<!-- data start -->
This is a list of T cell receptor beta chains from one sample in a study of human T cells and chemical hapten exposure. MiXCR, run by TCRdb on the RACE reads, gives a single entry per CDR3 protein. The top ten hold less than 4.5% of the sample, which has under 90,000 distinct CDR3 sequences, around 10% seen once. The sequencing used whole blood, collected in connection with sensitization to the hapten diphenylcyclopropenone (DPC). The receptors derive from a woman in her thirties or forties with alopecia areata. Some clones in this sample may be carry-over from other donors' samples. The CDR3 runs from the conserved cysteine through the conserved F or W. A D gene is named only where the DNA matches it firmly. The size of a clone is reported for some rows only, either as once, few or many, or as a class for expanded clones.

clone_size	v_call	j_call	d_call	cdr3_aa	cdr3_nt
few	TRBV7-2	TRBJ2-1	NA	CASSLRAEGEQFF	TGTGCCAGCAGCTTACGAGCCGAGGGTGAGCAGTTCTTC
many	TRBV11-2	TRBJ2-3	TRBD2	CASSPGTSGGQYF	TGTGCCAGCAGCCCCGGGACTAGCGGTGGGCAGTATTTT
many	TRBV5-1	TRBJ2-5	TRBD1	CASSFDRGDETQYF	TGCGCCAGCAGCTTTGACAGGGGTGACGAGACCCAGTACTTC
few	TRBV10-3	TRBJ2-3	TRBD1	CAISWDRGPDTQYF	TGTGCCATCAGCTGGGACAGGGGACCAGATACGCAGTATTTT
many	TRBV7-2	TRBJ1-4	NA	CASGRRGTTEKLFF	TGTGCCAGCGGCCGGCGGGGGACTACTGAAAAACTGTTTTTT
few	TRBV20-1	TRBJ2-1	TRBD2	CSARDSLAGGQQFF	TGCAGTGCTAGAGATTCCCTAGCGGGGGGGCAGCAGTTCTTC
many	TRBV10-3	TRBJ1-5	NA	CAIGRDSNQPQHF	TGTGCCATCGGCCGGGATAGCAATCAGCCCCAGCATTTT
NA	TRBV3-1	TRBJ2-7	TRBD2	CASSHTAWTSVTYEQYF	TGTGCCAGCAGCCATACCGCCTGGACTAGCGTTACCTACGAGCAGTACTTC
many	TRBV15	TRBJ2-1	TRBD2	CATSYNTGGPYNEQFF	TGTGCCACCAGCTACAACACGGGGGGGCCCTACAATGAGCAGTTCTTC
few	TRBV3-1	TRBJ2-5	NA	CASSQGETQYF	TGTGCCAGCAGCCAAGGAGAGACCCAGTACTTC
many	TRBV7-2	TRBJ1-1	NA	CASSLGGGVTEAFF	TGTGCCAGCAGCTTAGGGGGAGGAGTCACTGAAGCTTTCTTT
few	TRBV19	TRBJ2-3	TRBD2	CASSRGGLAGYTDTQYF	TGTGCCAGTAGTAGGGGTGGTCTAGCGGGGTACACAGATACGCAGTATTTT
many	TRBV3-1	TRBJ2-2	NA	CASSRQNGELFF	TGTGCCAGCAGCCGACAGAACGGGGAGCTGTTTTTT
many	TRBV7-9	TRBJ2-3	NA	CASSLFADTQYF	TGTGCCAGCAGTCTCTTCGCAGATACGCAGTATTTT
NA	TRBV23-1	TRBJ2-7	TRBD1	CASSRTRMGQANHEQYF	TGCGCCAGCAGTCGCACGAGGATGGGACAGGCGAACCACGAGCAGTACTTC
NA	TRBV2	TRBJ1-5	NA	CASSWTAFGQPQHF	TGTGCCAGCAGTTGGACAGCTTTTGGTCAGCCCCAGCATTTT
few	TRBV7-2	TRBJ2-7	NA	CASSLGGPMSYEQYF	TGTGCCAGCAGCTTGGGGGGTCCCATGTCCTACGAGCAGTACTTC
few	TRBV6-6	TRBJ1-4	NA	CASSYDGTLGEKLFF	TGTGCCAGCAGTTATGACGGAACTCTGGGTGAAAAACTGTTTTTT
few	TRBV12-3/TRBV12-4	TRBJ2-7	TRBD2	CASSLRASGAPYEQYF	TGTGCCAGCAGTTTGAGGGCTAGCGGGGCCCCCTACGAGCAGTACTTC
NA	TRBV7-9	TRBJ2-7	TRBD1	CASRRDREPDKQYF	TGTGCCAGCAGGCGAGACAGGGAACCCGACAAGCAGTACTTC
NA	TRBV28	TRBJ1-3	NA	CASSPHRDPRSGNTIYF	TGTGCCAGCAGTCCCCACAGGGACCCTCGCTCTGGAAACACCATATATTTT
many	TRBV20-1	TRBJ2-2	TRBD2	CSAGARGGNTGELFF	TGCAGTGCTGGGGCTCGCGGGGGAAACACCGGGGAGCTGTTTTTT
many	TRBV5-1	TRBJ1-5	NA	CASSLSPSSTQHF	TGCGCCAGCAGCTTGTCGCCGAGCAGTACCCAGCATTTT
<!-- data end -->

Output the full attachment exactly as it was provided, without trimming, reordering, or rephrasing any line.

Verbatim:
This is a list of T cell receptor beta chains from one sample in a study of human T cells and chemical hapten exposure. MiXCR, run by TCRdb on the RACE reads, gives a single entry per CDR3 protein. The top ten hold less than 4.5% of the sample, which has under 90,000 distinct CDR3 sequences, around 10% seen once. The sequencing used whole blood, collected in connection with sensitization to the hapten diphenylcyclopropenone (DPC). The receptors derive from a woman in her thirties or forties with alopecia areata. Some clones in this sample may be carry-over from other donors' samples. The CDR3 runs from the conserved cysteine through the conserved F or W. A D gene is named only where the DNA matches it firmly. The size of a clone is reported for some rows only, either as once, few or many, or as a class for expanded clones.

clone_size	v_call	j_call	d_call	cdr3_aa	cdr3_nt
few	TRBV7-2	TRBJ2-1	NA	CASSLRAEGEQFF	TGTGCCAGCAGCTTACGAGCCGAGGGTGAGCAGTTCTTC
many	TRBV11-2	TRBJ2-3	TRBD2	CASSPGTSGGQYF	TGTGCCAGCAGCCCCGGGACTAGCGGTGGGCAGTATTTT
many	TRBV5-1	TRBJ2-5	TRBD1	CASSFDRGDETQYF	TGCGCCAGCAGCTTTGACAGGGGTGACGAGACCCAGTACTTC
few	TRBV10-3	TRBJ2-3	TRBD1	CAISWDRGPDTQYF	TGTGCCATCAGCTGGGACAGGGGACCAGATACGCAGTATTTT
many	TRBV7-2	TRBJ1-4	NA	CASGRRGTTEKLFF	TGTGCCAGCGGCCGGCGGGGGACTACTGAAAAACTGTTTTTT
few	TRBV20-1	TRBJ2-1	TRBD2	CSARDSLAGGQQFF	TGCAGTGCTAGAGATTCCCTAGCGGGGGGGCAGCAGTTCTTC
many	TRBV10-3	TRBJ1-5	NA	CAIGRDSNQPQHF	TGTGCCATCGGCCGGGATAGCAATCAGCCCCAGCATTTT
NA	TRBV3-1	TRBJ2-7	TRBD2	CASSHTAWTSVTYEQYF	TGTGCCAGCAGCCATACCGCCTGGACTAGCGTTACCTACGAGCAGTACTTC
many	TRBV15	TRBJ2-1	TRBD2	CATSYNTGGPYNEQFF	TGTGCCACCAGCTACAACACGGGGGGGCCCTACAATGAGCAGTTCTTC
few	TRBV3-1	TRBJ2-5	NA	CASSQGETQYF	TGTGCCAGCAGCCAAGGAGAGACCCAGTACTTC
many	TRBV7-2	TRBJ1-1	NA	CASSLGGGVTEAFF	TGTGCCAGCAGCTTAGGGGGAGGAGTCACTGAAGCTTTCTTT
few	TRBV19	TRBJ2-3	TRBD2	CASSRGGLAGYTDTQYF	TGTGCCAGTAGTAGGGGTGGTCTAGCGGGGTACACAGATACGCAGTATTTT
many	TRBV3-1	TRBJ2-2	NA	CASSRQNGELFF	TGTGCCAGCAGCCGACAGAACGGGGAGCTGTTTTTT
many	TRBV7-9	TRBJ2-3	NA	CASSLFADTQYF	TGTGCCAGCAGTCTCTTCGCAGATACGCAGTATTTT
NA	TRBV23-1	TRBJ2-7	TRBD1	CASSRTRMGQANHEQYF	TGCGCCAGCAGTCGCACGAGGATGGGACAGGCGAACCACGAGCAGTACTTC
NA	TRBV2	TRBJ1-5	NA	CASSWTAFGQPQHF	TGTGCCAGCAGTTGGACAGCTTTTGGTCAGCCCCAGCATTTT
few	TRBV7-2	TRBJ2-7	NA	CASSLGGPMSYEQYF	TGTGCCAGCAGCTTGGGGGGTCCCATGTCCTACGAGCAGTACTTC
few	TRBV6-6	TRBJ1-4	NA	CASSYDGTLGEKLFF	TGTGCCAGCAGTTATGACGGAACTCTGGGTGAAAAACTGTTTTTT
few	TRBV12-3/TRBV12-4	TRBJ2-7	TRBD2	CASSLRASGAPYEQYF	TGTGCCAGCAGTTTGAGGGCTAGCGGGGCCCCCTACGAGCAGTACTTC
NA	TRBV7-9	TRBJ2-7	TRBD1	CASRRDREPDKQYF	TGTGCCAGCAGGCGAGACAGGGAACCCGACAAGCAGTACTTC
NA	TRBV28	TRBJ1-3	NA	CASSPHRDPRSGNTIYF	TGTGCCAGCAGTCCCCACAGGGACCCTCGCTCTGGAAACACCATATATTTT
many	TRBV20-1	TRBJ2-2	TRBD2	CSAGARGGNTGELFF	TGCAGTGCTGGGGCTCGCGGGGGAAACACCGGGGAGCTGTTTTTT
many	TRBV5-1	TRBJ1-5	NA	CASSLSPSSTQHF	TGCGCCAGCAGCTTGTCGCCGAGCAGTACCCAGCATTTT